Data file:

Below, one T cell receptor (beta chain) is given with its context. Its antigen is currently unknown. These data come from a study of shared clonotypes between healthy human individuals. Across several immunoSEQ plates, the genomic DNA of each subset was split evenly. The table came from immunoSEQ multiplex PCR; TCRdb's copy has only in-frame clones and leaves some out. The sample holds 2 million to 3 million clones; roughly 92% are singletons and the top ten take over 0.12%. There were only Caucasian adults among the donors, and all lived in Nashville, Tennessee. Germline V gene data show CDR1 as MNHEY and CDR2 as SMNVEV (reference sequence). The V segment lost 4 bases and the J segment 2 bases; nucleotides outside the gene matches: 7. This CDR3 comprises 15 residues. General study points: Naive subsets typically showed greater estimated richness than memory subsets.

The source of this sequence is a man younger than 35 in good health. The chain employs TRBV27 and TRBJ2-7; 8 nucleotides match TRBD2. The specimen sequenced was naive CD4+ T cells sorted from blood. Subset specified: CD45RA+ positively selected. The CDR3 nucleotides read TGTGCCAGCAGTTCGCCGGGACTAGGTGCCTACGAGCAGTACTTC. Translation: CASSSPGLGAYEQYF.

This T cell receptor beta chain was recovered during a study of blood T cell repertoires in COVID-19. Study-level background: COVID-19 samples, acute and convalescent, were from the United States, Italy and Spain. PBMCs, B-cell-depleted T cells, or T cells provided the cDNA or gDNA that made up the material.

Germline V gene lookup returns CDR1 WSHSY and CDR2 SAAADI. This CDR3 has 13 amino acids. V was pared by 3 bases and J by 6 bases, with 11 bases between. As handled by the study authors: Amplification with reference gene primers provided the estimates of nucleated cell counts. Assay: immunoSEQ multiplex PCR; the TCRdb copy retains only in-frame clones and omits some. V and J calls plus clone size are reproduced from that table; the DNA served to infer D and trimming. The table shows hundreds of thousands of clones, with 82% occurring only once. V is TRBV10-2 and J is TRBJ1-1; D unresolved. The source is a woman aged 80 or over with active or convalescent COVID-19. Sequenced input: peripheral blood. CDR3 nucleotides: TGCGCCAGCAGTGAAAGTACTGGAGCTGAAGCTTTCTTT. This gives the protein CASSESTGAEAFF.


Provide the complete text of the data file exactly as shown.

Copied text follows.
Below, one T cell receptor (beta chain) is given with its context. Its antigen is currently unknown. These data come from a study of shared clonotypes between healthy human individuals. Across several immunoSEQ plates, the genomic DNA of each subset was split evenly. The table came from immunoSEQ multiplex PCR; TCRdb's copy has only in-frame clones and leaves some out. The sample holds 2 million to 3 million clones; roughly 92% are singletons and the top ten take over 0.12%. There were only Caucasian adults among the donors, and all lived in Nashville, Tennessee. Germline V gene data show CDR1 as MNHEY and CDR2 as SMNVEV (reference sequence). The V segment lost 4 bases and the J segment 2 bases; nucleotides outside the gene matches: 7. This CDR3 comprises 15 residues. General study points: Naive subsets typically showed greater estimated richness than memory subsets.

The source of this sequence is a man younger than 35 in good health. The chain employs TRBV27 and TRBJ2-7; 8 nucleotides match TRBD2. The specimen sequenced was naive CD4+ T cells sorted from blood. Subset specified: CD45RA+ positively selected. The CDR3 nucleotides read TGTGCCAGCAGTTCGCCGGGACTAGGTGCCTACGAGCAGTACTTC. Translation: CASSSPGLGAYEQYF.

This T cell receptor beta chain was recovered during a study of blood T cell repertoires in COVID-19. Study-level background: COVID-19 samples, acute and convalescent, were from the United States, Italy and Spain. PBMCs, B-cell-depleted T cells, or T cells provided the cDNA or gDNA that made up the material.

Germline V gene lookup returns CDR1 WSHSY and CDR2 SAAADI. This CDR3 has 13 amino acids. V was pared by 3 bases and J by 6 bases, with 11 bases between. As handled by the study authors: Amplification with reference gene primers provided the estimates of nucleated cell counts. Assay: immunoSEQ multiplex PCR; the TCRdb copy retains only in-frame clones and omits some. V and J calls plus clone size are reproduced from that table; the DNA served to infer D and trimming. The table shows hundreds of thousands of clones, with 82% occurring only once. V is TRBV10-2 and J is TRBJ1-1; D unresolved. The source is a woman aged 80 or over with active or convalescent COVID-19. Sequenced input: peripheral blood. CDR3 nucleotides: TGCGCCAGCAGTGAAAGTACTGGAGCTGAAGCTTTCTTT. This gives the protein CASSESTGAEAFF.